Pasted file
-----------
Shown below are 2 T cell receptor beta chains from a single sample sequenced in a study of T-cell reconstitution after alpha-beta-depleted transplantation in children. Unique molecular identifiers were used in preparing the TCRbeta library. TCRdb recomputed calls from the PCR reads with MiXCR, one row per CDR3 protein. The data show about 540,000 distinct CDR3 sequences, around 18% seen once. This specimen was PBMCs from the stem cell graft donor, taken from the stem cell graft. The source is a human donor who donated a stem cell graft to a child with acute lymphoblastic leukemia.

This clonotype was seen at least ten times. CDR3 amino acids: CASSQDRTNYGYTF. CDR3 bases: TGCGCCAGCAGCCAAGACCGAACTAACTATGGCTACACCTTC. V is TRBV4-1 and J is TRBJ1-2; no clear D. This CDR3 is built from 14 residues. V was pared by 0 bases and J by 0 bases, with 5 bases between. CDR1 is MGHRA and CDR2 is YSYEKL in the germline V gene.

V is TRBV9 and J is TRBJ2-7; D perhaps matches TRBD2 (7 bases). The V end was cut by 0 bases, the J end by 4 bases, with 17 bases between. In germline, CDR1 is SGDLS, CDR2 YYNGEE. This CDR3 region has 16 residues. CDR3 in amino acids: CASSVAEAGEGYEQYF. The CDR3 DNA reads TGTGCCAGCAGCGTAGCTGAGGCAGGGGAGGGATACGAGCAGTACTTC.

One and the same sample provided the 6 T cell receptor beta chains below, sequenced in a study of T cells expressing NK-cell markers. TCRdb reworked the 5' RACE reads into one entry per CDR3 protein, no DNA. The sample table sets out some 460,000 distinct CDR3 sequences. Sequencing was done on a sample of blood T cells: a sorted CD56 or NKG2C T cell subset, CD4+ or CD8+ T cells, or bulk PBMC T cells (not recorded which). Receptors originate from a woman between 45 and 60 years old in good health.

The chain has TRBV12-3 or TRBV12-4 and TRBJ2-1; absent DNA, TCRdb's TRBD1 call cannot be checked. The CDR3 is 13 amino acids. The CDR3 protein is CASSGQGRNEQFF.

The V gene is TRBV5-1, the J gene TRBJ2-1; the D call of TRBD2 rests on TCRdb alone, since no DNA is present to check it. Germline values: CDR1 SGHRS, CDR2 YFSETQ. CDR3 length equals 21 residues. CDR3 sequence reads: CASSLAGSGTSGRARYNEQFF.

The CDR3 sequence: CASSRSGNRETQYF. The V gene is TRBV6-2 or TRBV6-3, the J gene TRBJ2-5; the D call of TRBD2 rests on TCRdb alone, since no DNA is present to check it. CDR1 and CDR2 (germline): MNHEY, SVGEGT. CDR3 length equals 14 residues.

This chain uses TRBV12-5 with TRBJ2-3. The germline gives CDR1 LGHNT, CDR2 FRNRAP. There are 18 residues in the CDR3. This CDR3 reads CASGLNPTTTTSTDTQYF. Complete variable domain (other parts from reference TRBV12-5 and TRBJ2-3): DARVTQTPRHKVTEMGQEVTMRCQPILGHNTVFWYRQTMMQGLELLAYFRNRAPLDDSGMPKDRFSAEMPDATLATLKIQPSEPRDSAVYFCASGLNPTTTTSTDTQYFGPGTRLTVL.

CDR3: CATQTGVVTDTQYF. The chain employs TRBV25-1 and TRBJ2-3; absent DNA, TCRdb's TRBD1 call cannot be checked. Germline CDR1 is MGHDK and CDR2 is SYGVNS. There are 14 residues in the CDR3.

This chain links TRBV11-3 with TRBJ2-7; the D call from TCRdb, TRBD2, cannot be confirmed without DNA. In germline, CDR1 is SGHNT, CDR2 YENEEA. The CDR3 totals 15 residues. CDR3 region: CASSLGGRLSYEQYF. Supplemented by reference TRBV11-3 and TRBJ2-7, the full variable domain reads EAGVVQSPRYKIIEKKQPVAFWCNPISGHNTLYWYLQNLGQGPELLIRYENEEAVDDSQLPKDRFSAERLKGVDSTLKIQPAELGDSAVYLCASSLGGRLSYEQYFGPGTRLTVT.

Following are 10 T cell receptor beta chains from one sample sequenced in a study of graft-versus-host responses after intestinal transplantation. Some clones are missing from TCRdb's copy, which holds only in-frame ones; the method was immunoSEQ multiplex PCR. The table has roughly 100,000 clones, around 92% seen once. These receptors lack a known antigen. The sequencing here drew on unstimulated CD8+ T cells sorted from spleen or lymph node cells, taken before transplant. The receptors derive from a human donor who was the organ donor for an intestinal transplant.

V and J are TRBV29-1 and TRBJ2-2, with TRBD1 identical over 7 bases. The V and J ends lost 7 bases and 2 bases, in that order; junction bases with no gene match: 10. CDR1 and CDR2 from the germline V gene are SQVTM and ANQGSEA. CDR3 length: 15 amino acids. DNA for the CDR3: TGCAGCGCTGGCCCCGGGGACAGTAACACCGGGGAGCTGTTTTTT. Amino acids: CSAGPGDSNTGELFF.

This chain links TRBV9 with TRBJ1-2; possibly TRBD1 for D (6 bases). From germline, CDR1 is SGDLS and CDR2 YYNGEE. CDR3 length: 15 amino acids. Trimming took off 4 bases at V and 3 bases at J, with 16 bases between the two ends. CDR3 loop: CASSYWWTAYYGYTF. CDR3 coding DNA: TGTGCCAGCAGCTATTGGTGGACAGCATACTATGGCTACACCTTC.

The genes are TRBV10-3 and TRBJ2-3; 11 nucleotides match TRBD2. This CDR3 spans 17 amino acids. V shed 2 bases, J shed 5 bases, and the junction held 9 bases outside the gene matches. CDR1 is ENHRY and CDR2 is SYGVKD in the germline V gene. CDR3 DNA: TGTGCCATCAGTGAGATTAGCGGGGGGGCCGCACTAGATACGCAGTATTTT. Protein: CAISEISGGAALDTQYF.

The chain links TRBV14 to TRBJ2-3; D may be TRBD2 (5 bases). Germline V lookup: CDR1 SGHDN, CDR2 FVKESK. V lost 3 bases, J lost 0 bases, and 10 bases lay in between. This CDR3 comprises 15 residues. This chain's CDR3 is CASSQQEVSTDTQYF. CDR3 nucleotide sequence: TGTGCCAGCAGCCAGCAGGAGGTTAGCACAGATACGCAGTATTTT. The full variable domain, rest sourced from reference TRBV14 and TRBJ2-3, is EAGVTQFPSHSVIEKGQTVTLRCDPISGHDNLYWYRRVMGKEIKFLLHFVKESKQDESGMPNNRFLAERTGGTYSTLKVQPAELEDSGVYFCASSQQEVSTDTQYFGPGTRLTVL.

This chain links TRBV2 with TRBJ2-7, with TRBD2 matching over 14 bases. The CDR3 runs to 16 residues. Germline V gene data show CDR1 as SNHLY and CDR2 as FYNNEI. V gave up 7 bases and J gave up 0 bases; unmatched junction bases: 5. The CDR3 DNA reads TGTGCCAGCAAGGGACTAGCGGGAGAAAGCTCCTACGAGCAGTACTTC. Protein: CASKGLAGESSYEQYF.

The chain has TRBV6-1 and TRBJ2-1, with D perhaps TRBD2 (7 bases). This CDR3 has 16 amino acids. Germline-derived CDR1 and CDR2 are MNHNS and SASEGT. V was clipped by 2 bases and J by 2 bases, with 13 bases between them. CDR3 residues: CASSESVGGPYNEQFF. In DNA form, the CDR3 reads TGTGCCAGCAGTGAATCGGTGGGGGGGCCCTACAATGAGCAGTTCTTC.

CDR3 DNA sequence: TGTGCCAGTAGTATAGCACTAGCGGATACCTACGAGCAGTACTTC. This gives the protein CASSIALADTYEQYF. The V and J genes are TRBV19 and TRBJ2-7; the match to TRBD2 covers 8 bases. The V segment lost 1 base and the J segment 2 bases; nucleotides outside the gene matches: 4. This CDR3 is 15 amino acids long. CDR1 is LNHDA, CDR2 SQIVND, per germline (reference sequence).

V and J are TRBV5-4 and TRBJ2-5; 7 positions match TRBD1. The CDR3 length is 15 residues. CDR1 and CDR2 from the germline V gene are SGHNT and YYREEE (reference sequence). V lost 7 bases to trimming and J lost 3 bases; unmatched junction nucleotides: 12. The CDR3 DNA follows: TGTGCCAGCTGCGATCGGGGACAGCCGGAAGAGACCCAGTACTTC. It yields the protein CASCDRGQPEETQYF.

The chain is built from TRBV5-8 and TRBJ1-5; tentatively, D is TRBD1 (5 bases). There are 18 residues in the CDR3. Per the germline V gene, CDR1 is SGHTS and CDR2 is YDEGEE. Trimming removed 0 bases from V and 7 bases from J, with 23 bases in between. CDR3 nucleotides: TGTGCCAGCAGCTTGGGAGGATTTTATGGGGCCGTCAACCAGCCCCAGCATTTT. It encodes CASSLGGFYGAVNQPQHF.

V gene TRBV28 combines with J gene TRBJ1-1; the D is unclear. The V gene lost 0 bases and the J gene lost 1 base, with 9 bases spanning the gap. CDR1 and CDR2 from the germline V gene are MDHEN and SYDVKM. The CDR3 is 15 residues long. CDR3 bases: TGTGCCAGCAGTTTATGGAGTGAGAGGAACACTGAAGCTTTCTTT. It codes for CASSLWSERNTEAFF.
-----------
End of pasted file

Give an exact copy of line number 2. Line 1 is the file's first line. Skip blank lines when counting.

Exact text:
This clonotype was seen at least ten times. CDR3 amino acids: CASSQDRTNYGYTF. CDR3 bases: TGCGCCAGCAGCCAAGACCGAACTAACTATGGCTACACCTTC. V is TRBV4-1 and J is TRBJ1-2; no clear D. This CDR3 is built from 14 residues. V was pared by 0 bases and J by 0 bases, with 5 bases between. CDR1 is MGHRA and CDR2 is YSYEKL in the germline V gene.